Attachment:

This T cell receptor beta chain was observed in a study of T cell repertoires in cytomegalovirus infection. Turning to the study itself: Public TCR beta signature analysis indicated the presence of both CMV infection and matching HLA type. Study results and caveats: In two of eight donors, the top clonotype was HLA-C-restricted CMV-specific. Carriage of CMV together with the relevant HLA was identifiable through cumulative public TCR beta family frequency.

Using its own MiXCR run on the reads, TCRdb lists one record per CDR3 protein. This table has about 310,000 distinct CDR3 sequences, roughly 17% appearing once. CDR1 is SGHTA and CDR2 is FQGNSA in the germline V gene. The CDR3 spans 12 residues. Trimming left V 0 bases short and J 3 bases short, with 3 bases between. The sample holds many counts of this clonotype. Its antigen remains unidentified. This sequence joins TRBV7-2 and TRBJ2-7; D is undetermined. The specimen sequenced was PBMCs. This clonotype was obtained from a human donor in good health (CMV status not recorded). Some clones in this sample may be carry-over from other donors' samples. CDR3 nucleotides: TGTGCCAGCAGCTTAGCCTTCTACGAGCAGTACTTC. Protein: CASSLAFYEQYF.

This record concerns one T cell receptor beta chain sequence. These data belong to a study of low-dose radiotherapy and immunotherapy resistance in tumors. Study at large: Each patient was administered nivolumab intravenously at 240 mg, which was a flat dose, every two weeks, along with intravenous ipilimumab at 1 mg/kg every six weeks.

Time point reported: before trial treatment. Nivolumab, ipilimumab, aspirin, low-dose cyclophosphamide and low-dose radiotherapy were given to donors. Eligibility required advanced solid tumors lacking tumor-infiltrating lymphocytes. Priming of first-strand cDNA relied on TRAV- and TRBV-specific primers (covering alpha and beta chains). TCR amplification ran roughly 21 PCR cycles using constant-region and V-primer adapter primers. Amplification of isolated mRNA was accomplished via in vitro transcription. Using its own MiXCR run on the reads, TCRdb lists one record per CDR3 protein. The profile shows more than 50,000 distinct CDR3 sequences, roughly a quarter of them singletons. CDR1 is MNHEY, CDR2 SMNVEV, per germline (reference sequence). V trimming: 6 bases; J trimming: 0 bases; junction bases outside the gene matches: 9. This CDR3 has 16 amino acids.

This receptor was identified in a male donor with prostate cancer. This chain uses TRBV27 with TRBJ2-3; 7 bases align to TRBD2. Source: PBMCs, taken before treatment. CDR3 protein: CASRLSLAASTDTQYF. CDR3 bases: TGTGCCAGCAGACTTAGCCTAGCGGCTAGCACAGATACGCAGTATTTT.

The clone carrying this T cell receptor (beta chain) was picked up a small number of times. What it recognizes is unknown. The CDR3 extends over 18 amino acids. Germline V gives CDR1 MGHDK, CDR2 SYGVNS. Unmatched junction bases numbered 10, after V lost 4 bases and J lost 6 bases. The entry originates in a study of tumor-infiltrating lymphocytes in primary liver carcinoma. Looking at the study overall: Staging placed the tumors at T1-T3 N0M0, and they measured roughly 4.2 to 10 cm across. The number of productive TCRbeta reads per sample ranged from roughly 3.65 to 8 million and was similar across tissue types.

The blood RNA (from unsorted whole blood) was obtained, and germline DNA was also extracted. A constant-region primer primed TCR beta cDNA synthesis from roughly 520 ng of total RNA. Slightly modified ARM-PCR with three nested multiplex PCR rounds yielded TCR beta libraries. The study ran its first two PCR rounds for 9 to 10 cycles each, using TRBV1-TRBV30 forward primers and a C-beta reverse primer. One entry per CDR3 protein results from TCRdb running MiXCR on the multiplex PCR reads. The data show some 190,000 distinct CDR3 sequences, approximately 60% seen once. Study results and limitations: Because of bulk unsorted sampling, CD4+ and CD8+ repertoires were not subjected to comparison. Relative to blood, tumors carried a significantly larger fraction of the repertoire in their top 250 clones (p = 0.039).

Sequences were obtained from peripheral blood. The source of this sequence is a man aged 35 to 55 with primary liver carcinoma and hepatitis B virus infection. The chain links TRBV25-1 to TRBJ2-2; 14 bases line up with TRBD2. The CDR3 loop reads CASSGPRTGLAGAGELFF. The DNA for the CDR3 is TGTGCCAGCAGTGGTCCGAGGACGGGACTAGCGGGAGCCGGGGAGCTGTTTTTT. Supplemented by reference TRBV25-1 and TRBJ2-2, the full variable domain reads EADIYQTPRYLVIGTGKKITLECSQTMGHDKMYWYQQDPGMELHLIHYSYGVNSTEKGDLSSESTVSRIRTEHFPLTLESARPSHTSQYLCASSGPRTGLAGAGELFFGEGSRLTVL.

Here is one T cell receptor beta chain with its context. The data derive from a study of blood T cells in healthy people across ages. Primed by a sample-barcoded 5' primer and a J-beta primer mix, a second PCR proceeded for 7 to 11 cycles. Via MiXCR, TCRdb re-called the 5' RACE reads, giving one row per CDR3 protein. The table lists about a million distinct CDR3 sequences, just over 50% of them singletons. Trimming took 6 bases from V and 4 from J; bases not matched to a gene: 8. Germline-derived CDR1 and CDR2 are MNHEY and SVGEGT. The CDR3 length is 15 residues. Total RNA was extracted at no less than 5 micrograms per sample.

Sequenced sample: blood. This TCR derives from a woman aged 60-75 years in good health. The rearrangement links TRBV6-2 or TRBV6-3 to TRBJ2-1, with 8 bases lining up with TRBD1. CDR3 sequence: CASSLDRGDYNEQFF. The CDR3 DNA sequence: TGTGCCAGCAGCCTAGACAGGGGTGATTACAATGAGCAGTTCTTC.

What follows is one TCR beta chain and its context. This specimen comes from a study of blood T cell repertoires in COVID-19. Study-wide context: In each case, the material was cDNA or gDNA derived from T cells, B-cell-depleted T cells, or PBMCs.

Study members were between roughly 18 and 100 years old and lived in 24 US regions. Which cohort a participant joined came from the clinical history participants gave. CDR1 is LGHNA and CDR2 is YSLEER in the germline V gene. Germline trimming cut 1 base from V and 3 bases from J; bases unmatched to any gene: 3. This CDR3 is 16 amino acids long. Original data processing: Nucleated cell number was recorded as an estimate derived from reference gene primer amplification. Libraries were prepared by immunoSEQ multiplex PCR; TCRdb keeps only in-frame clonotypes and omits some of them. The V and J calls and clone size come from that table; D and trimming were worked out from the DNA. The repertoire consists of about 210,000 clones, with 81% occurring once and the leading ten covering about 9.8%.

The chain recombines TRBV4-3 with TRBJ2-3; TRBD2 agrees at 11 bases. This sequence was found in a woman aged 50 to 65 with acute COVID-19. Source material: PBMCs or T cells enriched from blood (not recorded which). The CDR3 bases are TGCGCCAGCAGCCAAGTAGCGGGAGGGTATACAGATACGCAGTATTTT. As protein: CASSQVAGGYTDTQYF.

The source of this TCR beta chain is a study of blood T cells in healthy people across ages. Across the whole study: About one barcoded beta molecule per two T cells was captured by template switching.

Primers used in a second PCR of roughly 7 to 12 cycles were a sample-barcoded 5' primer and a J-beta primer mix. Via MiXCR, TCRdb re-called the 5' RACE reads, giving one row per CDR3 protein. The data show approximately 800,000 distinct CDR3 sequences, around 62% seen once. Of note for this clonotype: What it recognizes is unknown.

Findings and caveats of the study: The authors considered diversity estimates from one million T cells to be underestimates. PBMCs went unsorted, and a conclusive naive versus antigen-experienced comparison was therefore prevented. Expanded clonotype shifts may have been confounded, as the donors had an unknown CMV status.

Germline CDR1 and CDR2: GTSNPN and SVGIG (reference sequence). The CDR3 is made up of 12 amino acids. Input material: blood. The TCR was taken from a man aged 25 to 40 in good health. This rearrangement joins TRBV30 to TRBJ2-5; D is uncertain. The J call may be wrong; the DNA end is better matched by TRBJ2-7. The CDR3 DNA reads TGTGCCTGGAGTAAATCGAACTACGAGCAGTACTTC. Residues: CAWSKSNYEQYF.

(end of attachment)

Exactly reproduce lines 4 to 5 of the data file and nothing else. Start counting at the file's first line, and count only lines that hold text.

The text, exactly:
Time point reported: before trial treatment. Nivolumab, ipilimumab, aspirin, low-dose cyclophosphamide and low-dose radiotherapy were given to donors. Eligibility required advanced solid tumors lacking tumor-infiltrating lymphocytes. Priming of first-strand cDNA relied on TRAV- and TRBV-specific primers (covering alpha and beta chains). TCR amplification ran roughly 21 PCR cycles using constant-region and V-primer adapter primers. Amplification of isolated mRNA was accomplished via in vitro transcription. Using its own MiXCR run on the reads, TCRdb lists one record per CDR3 protein. The profile shows more than 50,000 distinct CDR3 sequences, roughly a quarter of them singletons. CDR1 is MNHEY, CDR2 SMNVEV, per germline (reference sequence). V trimming: 6 bases; J trimming: 0 bases; junction bases outside the gene matches: 9. This CDR3 has 16 amino acids.

This receptor was identified in a male donor with prostate cancer. This chain uses TRBV27 with TRBJ2-3; 7 bases align to TRBD2. Source: PBMCs, taken before treatment. CDR3 protein: CASRLSLAASTDTQYF. CDR3 bases: TGTGCCAGCAGACTTAGCCTAGCGGCTAGCACAGATACGCAGTATTTT.